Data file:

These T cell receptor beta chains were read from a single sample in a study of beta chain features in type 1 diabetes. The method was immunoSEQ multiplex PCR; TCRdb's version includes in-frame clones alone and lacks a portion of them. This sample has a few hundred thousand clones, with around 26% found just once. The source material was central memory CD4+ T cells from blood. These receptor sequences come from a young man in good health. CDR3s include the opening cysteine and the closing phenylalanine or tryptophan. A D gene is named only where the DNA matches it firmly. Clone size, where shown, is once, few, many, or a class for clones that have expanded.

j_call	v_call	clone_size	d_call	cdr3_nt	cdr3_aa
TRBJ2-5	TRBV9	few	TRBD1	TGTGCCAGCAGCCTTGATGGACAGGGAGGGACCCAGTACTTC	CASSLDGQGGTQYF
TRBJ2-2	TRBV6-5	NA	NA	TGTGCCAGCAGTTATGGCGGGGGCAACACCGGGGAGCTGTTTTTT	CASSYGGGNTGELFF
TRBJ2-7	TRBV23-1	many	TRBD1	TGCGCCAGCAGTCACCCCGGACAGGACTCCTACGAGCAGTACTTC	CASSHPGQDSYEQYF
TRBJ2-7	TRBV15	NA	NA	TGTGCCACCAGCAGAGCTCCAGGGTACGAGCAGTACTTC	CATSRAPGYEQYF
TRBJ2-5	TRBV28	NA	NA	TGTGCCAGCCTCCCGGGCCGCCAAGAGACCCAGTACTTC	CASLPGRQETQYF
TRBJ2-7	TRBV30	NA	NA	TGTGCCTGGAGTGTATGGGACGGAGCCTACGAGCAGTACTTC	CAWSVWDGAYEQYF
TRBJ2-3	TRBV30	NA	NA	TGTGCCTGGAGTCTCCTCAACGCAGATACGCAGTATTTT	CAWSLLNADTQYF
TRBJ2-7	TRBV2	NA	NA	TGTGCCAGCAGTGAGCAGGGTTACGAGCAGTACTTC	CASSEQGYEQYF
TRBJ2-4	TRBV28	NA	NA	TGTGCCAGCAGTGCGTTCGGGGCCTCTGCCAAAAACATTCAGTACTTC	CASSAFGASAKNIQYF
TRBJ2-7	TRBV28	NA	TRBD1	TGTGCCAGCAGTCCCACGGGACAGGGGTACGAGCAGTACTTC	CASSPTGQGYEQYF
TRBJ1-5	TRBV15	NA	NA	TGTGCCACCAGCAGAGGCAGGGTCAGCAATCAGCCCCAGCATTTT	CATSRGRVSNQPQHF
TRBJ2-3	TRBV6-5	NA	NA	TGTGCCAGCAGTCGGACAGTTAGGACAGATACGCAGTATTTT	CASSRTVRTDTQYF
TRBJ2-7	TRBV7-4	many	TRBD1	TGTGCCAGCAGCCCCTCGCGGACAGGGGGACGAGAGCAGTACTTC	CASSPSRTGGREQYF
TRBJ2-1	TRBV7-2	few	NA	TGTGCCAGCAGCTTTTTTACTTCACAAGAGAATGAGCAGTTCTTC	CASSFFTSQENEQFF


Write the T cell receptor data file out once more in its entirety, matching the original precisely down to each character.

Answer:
These T cell receptor beta chains were read from a single sample in a study of beta chain features in type 1 diabetes. The method was immunoSEQ multiplex PCR; TCRdb's version includes in-frame clones alone and lacks a portion of them. This sample has a few hundred thousand clones, with around 26% found just once. The source material was central memory CD4+ T cells from blood. These receptor sequences come from a young man in good health. CDR3s include the opening cysteine and the closing phenylalanine or tryptophan. A D gene is named only where the DNA matches it firmly. Clone size, where shown, is once, few, many, or a class for clones that have expanded.

j_call	v_call	clone_size	d_call	cdr3_nt	cdr3_aa
TRBJ2-5	TRBV9	few	TRBD1	TGTGCCAGCAGCCTTGATGGACAGGGAGGGACCCAGTACTTC	CASSLDGQGGTQYF
TRBJ2-2	TRBV6-5	NA	NA	TGTGCCAGCAGTTATGGCGGGGGCAACACCGGGGAGCTGTTTTTT	CASSYGGGNTGELFF
TRBJ2-7	TRBV23-1	many	TRBD1	TGCGCCAGCAGTCACCCCGGACAGGACTCCTACGAGCAGTACTTC	CASSHPGQDSYEQYF
TRBJ2-7	TRBV15	NA	NA	TGTGCCACCAGCAGAGCTCCAGGGTACGAGCAGTACTTC	CATSRAPGYEQYF
TRBJ2-5	TRBV28	NA	NA	TGTGCCAGCCTCCCGGGCCGCCAAGAGACCCAGTACTTC	CASLPGRQETQYF
TRBJ2-7	TRBV30	NA	NA	TGTGCCTGGAGTGTATGGGACGGAGCCTACGAGCAGTACTTC	CAWSVWDGAYEQYF
TRBJ2-3	TRBV30	NA	NA	TGTGCCTGGAGTCTCCTCAACGCAGATACGCAGTATTTT	CAWSLLNADTQYF
TRBJ2-7	TRBV2	NA	NA	TGTGCCAGCAGTGAGCAGGGTTACGAGCAGTACTTC	CASSEQGYEQYF
TRBJ2-4	TRBV28	NA	NA	TGTGCCAGCAGTGCGTTCGGGGCCTCTGCCAAAAACATTCAGTACTTC	CASSAFGASAKNIQYF
TRBJ2-7	TRBV28	NA	TRBD1	TGTGCCAGCAGTCCCACGGGACAGGGGTACGAGCAGTACTTC	CASSPTGQGYEQYF
TRBJ1-5	TRBV15	NA	NA	TGTGCCACCAGCAGAGGCAGGGTCAGCAATCAGCCCCAGCATTTT	CATSRGRVSNQPQHF
TRBJ2-3	TRBV6-5	NA	NA	TGTGCCAGCAGTCGGACAGTTAGGACAGATACGCAGTATTTT	CASSRTVRTDTQYF
TRBJ2-7	TRBV7-4	many	TRBD1	TGTGCCAGCAGCCCCTCGCGGACAGGGGGACGAGAGCAGTACTTC	CASSPSRTGGREQYF
TRBJ2-1	TRBV7-2	few	NA	TGTGCCAGCAGCTTTTTTACTTCACAAGAGAATGAGCAGTTCTTC	CASSFFTSQENEQFF